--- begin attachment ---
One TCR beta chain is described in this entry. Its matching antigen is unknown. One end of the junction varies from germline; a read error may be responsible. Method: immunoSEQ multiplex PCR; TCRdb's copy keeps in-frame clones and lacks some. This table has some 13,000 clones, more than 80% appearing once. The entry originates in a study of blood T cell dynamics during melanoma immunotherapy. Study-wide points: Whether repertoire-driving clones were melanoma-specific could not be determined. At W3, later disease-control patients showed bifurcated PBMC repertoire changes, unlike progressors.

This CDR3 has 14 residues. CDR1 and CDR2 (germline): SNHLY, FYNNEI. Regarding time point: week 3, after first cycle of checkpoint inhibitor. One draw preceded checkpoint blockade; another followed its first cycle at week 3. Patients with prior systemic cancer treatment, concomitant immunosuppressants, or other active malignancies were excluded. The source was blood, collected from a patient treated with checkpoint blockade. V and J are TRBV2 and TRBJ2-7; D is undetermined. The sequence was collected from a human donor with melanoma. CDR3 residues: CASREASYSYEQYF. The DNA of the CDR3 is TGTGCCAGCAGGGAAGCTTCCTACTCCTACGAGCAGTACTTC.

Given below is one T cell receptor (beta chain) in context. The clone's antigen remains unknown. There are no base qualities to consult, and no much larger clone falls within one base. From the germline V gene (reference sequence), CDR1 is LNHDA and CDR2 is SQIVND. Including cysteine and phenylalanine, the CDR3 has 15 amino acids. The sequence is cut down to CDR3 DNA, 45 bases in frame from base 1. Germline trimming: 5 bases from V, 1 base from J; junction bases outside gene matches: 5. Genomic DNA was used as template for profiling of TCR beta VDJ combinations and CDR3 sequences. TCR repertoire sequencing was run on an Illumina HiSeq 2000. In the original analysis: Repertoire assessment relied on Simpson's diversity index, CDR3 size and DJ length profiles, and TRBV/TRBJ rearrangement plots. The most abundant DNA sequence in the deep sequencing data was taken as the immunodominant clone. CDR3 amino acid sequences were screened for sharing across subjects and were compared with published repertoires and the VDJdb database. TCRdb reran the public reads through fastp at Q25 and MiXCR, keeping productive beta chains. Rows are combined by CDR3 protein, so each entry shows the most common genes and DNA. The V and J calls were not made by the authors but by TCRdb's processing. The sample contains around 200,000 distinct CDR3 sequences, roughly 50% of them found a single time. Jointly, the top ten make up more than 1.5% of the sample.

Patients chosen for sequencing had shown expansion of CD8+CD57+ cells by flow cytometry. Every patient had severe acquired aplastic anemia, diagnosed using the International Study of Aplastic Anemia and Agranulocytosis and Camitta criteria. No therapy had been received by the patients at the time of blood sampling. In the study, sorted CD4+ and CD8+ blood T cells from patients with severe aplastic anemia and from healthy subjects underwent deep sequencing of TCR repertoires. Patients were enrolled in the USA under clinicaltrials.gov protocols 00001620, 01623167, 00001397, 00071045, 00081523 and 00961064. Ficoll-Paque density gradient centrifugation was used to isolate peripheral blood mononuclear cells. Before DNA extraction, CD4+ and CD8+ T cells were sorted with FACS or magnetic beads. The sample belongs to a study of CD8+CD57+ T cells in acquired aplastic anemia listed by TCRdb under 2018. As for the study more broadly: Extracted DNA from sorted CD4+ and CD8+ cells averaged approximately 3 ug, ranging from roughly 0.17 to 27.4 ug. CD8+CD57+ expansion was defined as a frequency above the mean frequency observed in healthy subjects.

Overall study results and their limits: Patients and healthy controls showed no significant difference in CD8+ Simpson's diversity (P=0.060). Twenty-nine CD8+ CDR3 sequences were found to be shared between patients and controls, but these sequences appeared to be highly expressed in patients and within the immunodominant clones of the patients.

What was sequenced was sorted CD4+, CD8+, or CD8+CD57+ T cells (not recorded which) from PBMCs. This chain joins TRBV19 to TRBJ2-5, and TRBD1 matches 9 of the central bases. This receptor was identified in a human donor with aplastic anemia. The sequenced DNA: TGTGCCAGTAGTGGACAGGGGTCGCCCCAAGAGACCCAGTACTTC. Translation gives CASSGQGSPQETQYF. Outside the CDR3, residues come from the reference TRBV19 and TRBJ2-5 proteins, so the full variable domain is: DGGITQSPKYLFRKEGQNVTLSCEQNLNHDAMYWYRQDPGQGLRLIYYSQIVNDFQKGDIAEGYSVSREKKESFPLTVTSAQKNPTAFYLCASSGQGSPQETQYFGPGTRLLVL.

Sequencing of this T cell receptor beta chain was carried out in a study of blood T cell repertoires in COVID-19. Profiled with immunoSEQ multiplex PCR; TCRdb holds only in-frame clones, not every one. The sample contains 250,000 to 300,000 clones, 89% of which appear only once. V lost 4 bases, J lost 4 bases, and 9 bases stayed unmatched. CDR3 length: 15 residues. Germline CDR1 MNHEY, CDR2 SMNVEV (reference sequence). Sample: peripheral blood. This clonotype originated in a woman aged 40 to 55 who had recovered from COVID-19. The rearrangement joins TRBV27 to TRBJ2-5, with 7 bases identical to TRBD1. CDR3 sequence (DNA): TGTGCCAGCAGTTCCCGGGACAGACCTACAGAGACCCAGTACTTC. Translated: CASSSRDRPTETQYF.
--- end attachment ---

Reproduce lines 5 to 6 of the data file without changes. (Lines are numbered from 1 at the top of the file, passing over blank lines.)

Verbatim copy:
Overall study results and their limits: Patients and healthy controls showed no significant difference in CD8+ Simpson's diversity (P=0.060). Twenty-nine CD8+ CDR3 sequences were found to be shared between patients and controls, but these sequences appeared to be highly expressed in patients and within the immunodominant clones of the patients.

What was sequenced was sorted CD4+, CD8+, or CD8+CD57+ T cells (not recorded which) from PBMCs. This chain joins TRBV19 to TRBJ2-5, and TRBD1 matches 9 of the central bases. This receptor was identified in a human donor with aplastic anemia. The sequenced DNA: TGTGCCAGTAGTGGACAGGGGTCGCCCCAAGAGACCCAGTACTTC. Translation gives CASSGQGSPQETQYF. Outside the CDR3, residues come from the reference TRBV19 and TRBJ2-5 proteins, so the full variable domain is: DGGITQSPKYLFRKEGQNVTLSCEQNLNHDAMYWYRQDPGQGLRLIYYSQIVNDFQKGDIAEGYSVSREKKESFPLTVTSAQKNPTAFYLCASSGQGSPQETQYFGPGTRLLVL.